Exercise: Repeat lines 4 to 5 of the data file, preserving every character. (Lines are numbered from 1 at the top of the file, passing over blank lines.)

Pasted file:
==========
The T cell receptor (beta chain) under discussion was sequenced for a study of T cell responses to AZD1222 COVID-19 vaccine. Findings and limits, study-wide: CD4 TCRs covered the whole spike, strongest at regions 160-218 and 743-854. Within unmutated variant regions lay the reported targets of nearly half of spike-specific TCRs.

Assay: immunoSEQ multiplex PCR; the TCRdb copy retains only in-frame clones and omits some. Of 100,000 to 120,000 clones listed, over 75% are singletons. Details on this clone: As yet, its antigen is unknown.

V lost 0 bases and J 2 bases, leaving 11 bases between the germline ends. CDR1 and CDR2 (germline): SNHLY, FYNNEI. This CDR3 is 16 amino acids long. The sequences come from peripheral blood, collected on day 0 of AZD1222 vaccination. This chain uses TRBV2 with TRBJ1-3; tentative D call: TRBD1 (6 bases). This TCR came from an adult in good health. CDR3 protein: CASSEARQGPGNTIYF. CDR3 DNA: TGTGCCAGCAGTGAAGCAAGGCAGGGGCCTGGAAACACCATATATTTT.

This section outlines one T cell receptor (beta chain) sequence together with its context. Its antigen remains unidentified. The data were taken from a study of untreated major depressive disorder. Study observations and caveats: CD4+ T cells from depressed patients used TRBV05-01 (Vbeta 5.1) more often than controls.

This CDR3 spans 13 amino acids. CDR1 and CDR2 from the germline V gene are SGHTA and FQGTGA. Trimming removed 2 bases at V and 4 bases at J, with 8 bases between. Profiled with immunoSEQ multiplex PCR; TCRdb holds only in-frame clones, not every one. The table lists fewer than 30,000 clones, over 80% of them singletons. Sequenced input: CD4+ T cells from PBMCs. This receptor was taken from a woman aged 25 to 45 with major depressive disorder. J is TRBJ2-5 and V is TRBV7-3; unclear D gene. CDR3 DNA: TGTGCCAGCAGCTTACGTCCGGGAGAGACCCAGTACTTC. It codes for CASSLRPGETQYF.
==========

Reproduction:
This section outlines one T cell receptor (beta chain) sequence together with its context. Its antigen remains unidentified. The data were taken from a study of untreated major depressive disorder. Study observations and caveats: CD4+ T cells from depressed patients used TRBV05-01 (Vbeta 5.1) more often than controls.

This CDR3 spans 13 amino acids. CDR1 and CDR2 from the germline V gene are SGHTA and FQGTGA. Trimming removed 2 bases at V and 4 bases at J, with 8 bases between. Profiled with immunoSEQ multiplex PCR; TCRdb holds only in-frame clones, not every one. The table lists fewer than 30,000 clones, over 80% of them singletons. Sequenced input: CD4+ T cells from PBMCs. This receptor was taken from a woman aged 25 to 45 with major depressive disorder. J is TRBJ2-5 and V is TRBV7-3; unclear D gene. CDR3 DNA: TGTGCCAGCAGCTTACGTCCGGGAGAGACCCAGTACTTC. It codes for CASSLRPGETQYF.